White Chocolate Mousse
Two days before you plan to serve the dessert, in a small saucepan, heat the cream over medium heat just until it boils. Immediately turn off the heat. Place the chocolate in a medium bowl. Pour the hot cream over the chocolate and whisk until melted and smooth. Strain into another bowl, cover, and refrigerate overnight.
In a clean dry bowl, whip the egg whites until soft peaks form, then add the sugar and continue whipping until glossy and stiff, about 30 seconds more. Fold into the white chocolate mixture, and then spoon the mixture (or pipe through a pastry bag) into glasses or chocolate bags.Chocolate Bag:
Melt chocolate over hot water. Using a thin small clear 4-sided cellophane bag cut the top off to desired height. Un-crease the bag so it stands up and open. Using a paintbrush, coat the inside of the bag well with chocolate. Put in the freezer to set up until very hard, about 30 minutes. Cut the bag a little and pull it away from the chocolate. Store chilled until ready to serve. To serve, fill it with white chocolate mousse then lay it on a plate on its side so it looks like it's spilling over. Garnish it with a cascade of mixed berries and a mint sprig. You can fill it with truffles, too.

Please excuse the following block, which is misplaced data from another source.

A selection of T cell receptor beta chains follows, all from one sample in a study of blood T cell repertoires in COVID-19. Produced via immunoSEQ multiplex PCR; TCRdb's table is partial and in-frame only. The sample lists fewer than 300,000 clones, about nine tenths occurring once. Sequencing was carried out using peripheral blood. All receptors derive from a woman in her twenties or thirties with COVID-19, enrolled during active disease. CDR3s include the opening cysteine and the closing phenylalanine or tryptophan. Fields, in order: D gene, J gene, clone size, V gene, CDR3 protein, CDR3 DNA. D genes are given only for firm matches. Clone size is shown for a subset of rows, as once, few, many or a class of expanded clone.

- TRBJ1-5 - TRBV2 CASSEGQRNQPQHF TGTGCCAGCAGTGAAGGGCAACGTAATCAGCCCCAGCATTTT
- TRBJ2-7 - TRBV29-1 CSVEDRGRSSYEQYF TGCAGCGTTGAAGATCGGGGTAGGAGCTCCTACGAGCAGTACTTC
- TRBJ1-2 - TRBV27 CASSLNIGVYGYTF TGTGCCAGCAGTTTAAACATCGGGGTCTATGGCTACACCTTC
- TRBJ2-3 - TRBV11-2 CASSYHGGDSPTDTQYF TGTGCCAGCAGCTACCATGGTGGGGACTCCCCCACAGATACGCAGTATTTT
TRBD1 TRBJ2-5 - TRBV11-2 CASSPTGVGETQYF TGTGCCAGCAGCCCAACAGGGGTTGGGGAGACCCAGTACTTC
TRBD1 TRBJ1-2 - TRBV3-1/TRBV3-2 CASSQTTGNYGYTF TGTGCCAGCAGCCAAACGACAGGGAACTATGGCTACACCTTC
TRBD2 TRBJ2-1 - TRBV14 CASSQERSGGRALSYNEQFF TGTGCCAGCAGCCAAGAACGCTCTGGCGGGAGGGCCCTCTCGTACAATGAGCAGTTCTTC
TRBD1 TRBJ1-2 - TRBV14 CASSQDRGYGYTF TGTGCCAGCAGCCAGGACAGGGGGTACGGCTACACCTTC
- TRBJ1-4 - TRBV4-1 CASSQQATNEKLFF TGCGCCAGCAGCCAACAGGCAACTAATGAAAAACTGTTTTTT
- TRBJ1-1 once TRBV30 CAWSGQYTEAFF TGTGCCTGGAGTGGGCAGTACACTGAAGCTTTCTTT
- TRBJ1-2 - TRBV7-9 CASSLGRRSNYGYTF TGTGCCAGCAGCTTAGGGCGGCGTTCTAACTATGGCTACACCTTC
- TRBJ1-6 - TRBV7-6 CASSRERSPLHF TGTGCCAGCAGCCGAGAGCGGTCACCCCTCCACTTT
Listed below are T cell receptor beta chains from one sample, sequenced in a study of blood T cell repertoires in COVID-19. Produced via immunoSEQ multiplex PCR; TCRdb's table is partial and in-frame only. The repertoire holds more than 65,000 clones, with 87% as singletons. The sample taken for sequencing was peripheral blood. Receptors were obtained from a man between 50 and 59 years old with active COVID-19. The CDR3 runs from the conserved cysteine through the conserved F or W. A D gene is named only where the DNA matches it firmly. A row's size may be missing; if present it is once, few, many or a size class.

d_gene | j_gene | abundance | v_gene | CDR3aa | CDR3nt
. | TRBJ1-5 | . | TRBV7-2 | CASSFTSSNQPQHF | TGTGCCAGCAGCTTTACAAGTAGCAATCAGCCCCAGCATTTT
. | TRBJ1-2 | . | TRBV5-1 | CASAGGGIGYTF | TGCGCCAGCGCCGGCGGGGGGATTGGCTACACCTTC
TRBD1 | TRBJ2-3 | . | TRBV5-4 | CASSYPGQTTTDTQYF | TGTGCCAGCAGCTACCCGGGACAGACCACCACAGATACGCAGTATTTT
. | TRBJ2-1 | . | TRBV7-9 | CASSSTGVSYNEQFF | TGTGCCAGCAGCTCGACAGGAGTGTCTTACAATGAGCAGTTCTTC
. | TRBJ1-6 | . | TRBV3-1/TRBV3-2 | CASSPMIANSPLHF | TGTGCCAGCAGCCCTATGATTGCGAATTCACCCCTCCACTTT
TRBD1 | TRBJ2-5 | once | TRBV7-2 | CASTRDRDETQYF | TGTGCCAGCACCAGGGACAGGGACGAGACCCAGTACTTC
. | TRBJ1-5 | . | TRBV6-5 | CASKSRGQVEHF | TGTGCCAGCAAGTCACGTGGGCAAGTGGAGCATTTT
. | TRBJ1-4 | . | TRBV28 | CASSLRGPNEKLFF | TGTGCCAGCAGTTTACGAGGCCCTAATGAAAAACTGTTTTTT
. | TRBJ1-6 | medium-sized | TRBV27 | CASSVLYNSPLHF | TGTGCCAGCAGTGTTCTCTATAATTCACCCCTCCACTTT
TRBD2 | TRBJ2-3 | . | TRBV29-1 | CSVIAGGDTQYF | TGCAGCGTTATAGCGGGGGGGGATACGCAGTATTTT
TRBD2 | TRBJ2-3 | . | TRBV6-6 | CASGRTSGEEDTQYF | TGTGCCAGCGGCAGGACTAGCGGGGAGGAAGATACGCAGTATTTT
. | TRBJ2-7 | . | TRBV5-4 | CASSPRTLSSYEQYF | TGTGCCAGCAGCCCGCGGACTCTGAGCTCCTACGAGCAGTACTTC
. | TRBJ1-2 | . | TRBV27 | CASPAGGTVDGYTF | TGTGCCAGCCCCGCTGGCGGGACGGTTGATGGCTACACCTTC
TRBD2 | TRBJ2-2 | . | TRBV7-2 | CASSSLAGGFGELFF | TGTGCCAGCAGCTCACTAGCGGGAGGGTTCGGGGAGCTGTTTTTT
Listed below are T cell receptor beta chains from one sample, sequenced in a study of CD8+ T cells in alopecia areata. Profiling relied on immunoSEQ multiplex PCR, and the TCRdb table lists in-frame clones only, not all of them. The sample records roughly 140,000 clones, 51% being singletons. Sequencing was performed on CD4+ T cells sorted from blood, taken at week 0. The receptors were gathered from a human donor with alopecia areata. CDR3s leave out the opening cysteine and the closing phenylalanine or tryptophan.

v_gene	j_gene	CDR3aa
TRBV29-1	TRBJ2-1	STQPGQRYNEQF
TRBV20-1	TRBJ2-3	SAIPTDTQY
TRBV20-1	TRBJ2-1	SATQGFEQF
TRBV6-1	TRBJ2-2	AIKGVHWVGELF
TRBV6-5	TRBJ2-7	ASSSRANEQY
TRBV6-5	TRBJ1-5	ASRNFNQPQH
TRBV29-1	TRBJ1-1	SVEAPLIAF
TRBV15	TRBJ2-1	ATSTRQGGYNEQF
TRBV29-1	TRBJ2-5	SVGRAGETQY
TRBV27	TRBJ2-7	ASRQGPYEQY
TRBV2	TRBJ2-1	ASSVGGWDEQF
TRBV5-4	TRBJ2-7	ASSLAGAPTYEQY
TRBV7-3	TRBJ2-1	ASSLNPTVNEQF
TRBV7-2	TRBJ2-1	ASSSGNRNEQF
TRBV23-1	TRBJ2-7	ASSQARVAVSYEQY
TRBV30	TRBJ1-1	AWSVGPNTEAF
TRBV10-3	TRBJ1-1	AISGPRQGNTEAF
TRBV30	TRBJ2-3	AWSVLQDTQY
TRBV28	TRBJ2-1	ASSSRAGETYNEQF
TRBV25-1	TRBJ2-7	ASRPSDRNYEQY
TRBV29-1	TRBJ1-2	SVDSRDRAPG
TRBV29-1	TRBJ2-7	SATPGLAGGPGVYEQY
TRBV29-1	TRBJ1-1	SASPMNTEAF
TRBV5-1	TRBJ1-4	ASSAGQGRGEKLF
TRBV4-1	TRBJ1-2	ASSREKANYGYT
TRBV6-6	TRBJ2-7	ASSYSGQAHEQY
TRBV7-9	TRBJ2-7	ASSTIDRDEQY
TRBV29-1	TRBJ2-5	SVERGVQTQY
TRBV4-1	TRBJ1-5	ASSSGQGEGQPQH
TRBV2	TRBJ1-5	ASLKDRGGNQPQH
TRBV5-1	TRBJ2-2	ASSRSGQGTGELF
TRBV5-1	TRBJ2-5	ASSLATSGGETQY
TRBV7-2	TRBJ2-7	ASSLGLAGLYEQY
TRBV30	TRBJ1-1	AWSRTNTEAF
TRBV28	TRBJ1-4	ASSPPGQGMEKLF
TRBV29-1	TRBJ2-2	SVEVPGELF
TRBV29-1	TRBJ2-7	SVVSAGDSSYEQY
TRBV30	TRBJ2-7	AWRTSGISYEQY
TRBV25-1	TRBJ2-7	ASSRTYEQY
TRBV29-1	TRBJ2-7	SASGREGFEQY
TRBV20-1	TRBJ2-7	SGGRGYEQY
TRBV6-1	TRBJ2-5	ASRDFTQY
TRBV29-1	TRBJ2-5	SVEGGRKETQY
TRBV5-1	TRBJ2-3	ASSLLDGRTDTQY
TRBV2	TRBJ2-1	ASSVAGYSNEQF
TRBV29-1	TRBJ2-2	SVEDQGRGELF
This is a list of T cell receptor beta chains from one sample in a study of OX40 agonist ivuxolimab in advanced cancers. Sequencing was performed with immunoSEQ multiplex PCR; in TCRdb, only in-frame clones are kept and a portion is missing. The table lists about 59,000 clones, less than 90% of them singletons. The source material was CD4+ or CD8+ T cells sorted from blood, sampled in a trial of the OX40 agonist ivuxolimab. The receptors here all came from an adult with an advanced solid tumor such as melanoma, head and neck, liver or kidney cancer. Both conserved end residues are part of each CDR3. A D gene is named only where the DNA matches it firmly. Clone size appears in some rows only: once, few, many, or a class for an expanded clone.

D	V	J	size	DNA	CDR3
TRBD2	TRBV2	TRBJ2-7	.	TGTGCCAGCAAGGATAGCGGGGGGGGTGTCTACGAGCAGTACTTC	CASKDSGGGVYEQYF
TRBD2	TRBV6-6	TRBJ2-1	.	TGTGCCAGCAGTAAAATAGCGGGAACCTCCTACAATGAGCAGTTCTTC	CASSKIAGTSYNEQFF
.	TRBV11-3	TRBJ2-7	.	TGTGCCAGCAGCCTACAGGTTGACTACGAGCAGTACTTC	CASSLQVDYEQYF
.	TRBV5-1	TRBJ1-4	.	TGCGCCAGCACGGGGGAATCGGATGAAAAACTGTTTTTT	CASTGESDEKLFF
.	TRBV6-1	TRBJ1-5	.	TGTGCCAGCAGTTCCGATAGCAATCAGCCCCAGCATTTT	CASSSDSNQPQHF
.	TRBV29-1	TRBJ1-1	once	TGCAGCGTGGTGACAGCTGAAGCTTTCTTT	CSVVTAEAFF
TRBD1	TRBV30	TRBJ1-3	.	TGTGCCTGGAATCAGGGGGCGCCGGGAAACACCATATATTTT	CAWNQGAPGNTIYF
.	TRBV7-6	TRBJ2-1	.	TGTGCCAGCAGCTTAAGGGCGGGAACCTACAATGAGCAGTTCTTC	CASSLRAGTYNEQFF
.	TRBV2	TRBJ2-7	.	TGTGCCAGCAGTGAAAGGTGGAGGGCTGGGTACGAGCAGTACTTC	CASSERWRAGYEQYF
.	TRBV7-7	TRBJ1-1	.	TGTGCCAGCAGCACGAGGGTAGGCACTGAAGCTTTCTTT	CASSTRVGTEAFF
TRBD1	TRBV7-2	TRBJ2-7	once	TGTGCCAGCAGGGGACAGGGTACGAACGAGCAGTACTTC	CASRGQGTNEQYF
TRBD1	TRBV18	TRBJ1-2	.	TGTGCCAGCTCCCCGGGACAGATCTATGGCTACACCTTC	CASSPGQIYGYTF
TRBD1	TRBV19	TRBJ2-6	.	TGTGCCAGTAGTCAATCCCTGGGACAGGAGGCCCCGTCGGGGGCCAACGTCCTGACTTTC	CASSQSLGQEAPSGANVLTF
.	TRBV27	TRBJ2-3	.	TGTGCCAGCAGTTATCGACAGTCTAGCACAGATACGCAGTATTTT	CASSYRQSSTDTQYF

Notes about the recipe: Ganache is a word that we've been seeing on more and more dessert menus. It has a rich, fancy, very French sound, but ganache is essentially just a combination of chocolate and water or cream. Depending on the proportions, the mixture can be used in a variety of ways: as a glaze, a filling, or a candy center, to name just the ways we use it in this book. With enough cream added, it becomes whip-able, and that's the foundation of this white-chocolate mousse. White chocolate is devastatingly popular, but it's also not exactly chocolate. It's mostly cocoa butter, extracted from cocoa beans and enhanced with sugar and vanilla. White chocolate is not the same thing as the "confectionery coating" or "white coating" you see in the market; real white chocolate contains cocoa butter. Note that you'll need two days for making this dessert.
Recipe courtesy of Emeril Lagasse